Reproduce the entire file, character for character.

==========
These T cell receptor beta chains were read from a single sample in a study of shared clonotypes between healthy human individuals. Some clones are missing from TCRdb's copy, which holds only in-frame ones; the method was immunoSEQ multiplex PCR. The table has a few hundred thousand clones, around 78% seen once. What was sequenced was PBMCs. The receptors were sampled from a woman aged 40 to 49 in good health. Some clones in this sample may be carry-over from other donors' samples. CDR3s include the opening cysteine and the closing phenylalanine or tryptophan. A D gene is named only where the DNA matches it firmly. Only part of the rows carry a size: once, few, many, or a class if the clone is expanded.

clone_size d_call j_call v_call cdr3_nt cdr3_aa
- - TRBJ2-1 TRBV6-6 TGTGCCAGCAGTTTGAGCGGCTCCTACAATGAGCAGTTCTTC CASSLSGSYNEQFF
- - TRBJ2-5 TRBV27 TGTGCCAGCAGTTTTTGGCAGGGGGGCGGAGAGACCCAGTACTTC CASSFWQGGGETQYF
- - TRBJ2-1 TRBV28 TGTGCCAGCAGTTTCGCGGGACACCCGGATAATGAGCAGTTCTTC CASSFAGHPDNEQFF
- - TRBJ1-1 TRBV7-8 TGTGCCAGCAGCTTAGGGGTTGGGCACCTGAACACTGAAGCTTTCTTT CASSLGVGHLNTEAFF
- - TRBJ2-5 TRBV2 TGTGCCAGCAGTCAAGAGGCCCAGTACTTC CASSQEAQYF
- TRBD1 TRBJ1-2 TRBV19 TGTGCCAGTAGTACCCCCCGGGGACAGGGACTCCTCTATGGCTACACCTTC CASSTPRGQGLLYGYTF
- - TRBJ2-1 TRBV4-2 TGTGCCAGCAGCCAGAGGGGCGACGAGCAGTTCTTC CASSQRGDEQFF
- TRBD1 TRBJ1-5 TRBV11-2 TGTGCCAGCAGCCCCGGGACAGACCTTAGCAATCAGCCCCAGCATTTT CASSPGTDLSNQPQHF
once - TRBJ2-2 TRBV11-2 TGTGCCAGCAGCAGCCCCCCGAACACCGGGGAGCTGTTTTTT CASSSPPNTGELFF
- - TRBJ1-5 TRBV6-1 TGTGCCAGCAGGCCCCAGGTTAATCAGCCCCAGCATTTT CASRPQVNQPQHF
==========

These T cell receptor beta chains were read from a single sample in a study of shared clonotypes between healthy human individuals. Some clones are missing from TCRdb's copy, which holds only in-frame ones; the method was immunoSEQ multiplex PCR. The table has a few hundred thousand clones, around 78% seen once. What was sequenced was PBMCs. The receptors were sampled from a woman aged 40 to 49 in good health. Some clones in this sample may be carry-over from other donors' samples. CDR3s include the opening cysteine and the closing phenylalanine or tryptophan. A D gene is named only where the DNA matches it firmly. Only part of the rows carry a size: once, few, many, or a class if the clone is expanded.

clone_size d_call j_call v_call cdr3_nt cdr3_aa
- - TRBJ2-1 TRBV6-6 TGTGCCAGCAGTTTGAGCGGCTCCTACAATGAGCAGTTCTTC CASSLSGSYNEQFF
- - TRBJ2-5 TRBV27 TGTGCCAGCAGTTTTTGGCAGGGGGGCGGAGAGACCCAGTACTTC CASSFWQGGGETQYF
- - TRBJ2-1 TRBV28 TGTGCCAGCAGTTTCGCGGGACACCCGGATAATGAGCAGTTCTTC CASSFAGHPDNEQFF
- - TRBJ1-1 TRBV7-8 TGTGCCAGCAGCTTAGGGGTTGGGCACCTGAACACTGAAGCTTTCTTT CASSLGVGHLNTEAFF
- - TRBJ2-5 TRBV2 TGTGCCAGCAGTCAAGAGGCCCAGTACTTC CASSQEAQYF
- TRBD1 TRBJ1-2 TRBV19 TGTGCCAGTAGTACCCCCCGGGGACAGGGACTCCTCTATGGCTACACCTTC CASSTPRGQGLLYGYTF
- - TRBJ2-1 TRBV4-2 TGTGCCAGCAGCCAGAGGGGCGACGAGCAGTTCTTC CASSQRGDEQFF
- TRBD1 TRBJ1-5 TRBV11-2 TGTGCCAGCAGCCCCGGGACAGACCTTAGCAATCAGCCCCAGCATTTT CASSPGTDLSNQPQHF
once - TRBJ2-2 TRBV11-2 TGTGCCAGCAGCAGCCCCCCGAACACCGGGGAGCTGTTTTTT CASSSPPNTGELFF
- - TRBJ1-5 TRBV6-1 TGTGCCAGCAGGCCCCAGGTTAATCAGCCCCAGCATTTT CASRPQVNQPQHF